This was one of those unofficial missions that I chafed at. "Surely Nixon can't be running the government already," I had complained to Elliot when receiving my orders. "He's not the President yet!"
Commander Elliot had winked. "This has been Nixon's war all along, you know that as well as I do."
Gardner poked his head in the door. "Couple PBJs--err, PBRs coming up, Skippy--err, Skipper." I could see him surpressing a grin and wondered why, then cursed and whipped off the camo hat. Later that night I would have to put it in the secret compartment of my attache case. Otherwise Gardner and the other guys would undoubtedly visit indignities on it, which would probably lead to mildew.
I groaned at the news of the PBRs. The f'ing Navy couldn't do anything right. Elliot had assured me this area would be clear. But as the craft approached us, a mortar whistled overhead. "What was that?" I yelled. The second one hit the water only a few yards away.
The PBRs took off and we darted into Cambodia. Again, but not for the last time.
(Note: This was written by me
Tuesday, July 24, 2007
The Continuing Saga of Scott Thomas
I have to admit feeling just a bit of schadenfreude
at this one. The New York Times covers
TNR's Baghdad Diarist story.
The magazine granted anonymity to the writer to keep him from being punished by his military superiors and to allow him to write candidly, Mr. Foer said. He said that he had met the writer and that he knows with “near certainty” that he is, in fact, a soldier.
Of course, Foer must have known how weak that sounds, so he revised his claim upwards to "absolute" certainty
at the website.
Michael Goldfarb has much more
from military people in the position to know.
First: I have never seen a woman on the FOB that was disfigured. FOB Falcon is full of combat Soldiers (men). There are very few female Soldiers on the FOB. After being here a year surrounded by men, I can tell you what every woman on this FOB looks like. IF there had been a woman with burns covering her face, and IF some undisciplined Soldier(s) had done something like described in this guys story, he would have been dealt with swiftly and harshly. The dining facility here is small and usually crowded. Any NCO or officer that had heard or seen someone committing this type behavior would have immediately approached that group and reacted to that situation. Those Soldiers would have had UCMJ actions taken against them. No one I know, NCO, officer, or even lower enlisted, would have tolerated this.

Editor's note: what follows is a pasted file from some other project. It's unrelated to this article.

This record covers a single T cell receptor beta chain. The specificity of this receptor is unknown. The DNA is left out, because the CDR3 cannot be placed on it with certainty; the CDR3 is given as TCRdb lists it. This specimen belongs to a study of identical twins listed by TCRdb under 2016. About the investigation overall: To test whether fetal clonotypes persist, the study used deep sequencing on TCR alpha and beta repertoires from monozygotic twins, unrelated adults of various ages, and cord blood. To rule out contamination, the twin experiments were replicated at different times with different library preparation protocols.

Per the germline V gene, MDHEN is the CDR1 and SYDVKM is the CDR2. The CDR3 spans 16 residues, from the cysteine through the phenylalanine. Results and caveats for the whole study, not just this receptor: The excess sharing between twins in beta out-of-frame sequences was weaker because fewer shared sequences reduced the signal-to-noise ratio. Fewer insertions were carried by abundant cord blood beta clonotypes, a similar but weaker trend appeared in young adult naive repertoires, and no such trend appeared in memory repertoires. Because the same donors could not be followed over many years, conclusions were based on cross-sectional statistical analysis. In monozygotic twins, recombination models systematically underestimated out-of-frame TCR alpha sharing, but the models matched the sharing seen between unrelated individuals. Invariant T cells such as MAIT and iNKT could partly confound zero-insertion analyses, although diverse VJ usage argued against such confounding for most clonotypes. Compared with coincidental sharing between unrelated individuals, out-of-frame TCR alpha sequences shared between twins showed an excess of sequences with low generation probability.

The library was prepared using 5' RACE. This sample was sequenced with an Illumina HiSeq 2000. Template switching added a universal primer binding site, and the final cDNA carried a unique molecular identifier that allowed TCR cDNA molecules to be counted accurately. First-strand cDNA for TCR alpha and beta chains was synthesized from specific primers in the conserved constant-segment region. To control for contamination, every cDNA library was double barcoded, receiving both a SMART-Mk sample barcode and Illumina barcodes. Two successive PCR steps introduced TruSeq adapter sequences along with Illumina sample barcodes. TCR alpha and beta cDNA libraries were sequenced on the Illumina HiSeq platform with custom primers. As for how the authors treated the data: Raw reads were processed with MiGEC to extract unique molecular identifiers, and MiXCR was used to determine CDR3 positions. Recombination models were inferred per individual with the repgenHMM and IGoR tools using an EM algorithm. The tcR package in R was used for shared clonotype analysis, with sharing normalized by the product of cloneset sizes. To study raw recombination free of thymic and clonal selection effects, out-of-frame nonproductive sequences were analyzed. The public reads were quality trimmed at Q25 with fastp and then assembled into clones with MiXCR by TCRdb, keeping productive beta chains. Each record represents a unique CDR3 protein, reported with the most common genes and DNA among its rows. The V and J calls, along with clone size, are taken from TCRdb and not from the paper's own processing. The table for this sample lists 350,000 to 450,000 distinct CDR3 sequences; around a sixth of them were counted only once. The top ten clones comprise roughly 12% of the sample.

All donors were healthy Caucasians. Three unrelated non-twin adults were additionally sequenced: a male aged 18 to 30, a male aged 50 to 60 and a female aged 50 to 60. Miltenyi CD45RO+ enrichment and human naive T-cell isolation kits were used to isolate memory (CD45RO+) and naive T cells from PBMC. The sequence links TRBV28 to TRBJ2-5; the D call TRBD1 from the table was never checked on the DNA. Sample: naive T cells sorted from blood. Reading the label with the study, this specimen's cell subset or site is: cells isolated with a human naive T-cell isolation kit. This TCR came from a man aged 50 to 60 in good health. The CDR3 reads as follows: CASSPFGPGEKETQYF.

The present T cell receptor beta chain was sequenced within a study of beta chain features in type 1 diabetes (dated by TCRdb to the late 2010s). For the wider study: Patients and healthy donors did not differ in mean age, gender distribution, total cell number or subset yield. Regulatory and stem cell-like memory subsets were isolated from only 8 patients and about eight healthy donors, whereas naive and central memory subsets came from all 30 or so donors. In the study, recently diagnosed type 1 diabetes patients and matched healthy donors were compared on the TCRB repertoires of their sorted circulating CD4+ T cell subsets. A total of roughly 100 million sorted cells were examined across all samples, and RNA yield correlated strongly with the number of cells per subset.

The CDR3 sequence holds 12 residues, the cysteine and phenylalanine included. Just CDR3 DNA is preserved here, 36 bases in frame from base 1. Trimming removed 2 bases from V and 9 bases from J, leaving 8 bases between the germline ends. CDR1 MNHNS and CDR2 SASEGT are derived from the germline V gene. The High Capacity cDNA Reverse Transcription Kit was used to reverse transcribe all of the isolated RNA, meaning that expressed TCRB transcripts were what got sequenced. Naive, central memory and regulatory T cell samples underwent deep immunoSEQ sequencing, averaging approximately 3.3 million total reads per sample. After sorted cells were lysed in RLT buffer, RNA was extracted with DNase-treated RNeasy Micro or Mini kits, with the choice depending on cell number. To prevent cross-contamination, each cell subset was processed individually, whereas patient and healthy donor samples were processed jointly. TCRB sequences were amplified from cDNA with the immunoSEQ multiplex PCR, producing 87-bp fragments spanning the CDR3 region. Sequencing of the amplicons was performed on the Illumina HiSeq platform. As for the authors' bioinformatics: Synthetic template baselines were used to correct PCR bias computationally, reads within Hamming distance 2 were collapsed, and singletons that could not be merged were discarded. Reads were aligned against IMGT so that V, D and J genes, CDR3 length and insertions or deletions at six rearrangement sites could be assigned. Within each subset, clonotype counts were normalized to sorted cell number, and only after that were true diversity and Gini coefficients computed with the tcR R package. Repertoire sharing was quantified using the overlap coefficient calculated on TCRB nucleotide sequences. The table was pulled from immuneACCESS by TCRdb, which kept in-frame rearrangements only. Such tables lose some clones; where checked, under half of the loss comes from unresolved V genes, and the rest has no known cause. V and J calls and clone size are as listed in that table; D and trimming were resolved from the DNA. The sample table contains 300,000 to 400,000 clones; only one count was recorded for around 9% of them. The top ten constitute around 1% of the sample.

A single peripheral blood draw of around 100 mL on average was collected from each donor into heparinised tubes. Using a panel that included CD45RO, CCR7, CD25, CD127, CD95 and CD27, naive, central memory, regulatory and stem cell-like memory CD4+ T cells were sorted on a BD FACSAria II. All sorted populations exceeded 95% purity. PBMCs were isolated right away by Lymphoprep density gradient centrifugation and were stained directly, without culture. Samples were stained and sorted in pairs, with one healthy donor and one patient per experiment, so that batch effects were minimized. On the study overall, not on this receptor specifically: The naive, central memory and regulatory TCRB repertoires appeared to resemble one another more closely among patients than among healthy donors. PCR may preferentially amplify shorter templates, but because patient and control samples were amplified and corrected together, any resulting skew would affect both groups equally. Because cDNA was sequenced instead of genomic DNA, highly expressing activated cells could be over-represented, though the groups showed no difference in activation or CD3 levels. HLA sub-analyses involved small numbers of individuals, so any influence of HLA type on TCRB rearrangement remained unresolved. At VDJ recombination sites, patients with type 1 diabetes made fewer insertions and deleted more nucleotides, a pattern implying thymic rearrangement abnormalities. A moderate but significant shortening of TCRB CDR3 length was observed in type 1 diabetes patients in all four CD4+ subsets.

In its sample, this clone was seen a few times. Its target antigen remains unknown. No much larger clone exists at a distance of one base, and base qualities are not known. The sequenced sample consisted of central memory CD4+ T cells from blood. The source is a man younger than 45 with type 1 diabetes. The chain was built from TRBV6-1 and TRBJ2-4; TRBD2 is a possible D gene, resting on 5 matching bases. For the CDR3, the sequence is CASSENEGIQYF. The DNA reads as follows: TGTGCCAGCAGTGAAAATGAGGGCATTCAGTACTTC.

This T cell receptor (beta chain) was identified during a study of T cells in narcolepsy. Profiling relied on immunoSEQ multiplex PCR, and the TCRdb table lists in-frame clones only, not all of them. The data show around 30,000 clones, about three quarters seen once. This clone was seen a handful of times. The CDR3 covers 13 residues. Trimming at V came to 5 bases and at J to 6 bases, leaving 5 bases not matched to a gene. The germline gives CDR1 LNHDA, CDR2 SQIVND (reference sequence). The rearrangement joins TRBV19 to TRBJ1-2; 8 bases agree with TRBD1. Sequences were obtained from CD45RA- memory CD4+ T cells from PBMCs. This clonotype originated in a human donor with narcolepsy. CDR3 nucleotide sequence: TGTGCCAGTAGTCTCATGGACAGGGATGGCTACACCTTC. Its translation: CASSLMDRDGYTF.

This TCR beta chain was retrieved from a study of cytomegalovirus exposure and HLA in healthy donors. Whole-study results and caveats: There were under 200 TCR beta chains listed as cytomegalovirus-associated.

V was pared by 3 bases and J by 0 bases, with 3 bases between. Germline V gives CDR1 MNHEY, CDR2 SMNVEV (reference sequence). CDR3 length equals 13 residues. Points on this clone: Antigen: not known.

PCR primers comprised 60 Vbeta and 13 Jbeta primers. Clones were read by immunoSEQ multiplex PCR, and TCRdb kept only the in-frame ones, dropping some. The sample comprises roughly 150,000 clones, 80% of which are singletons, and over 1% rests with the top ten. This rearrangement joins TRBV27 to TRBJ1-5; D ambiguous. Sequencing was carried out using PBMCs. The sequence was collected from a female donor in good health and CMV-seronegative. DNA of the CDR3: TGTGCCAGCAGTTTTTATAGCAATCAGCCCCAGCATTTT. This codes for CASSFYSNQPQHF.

Read it all.
Labels: Scott Thomas, The New Republic
Monday, July 23, 2007
Editors, Beware of Confirmation Bias
The New Republic looks to have gotten stung
again. Back in the 1990s, Stephen Glass wrote a series of highly amusing and highly dubious articles for the New Republic. The articles confirmed the biases of the editors, and so they got published even though there were red flags all over the place.
For example, Glass wrote a book about a group of Republicans who worshipped George H.W. Bush. Well, to the editors of TNR, Republicans are sort of a cult anyway, so it sounded reasonable to them. He also wrote a story about a third-grader who was a computer hacker who became the object of a bidding war between high-tech firms. To the editors of TNR, business has always seemed illogical anyway, so it's possible that an eight-year-old would be coveted by industry.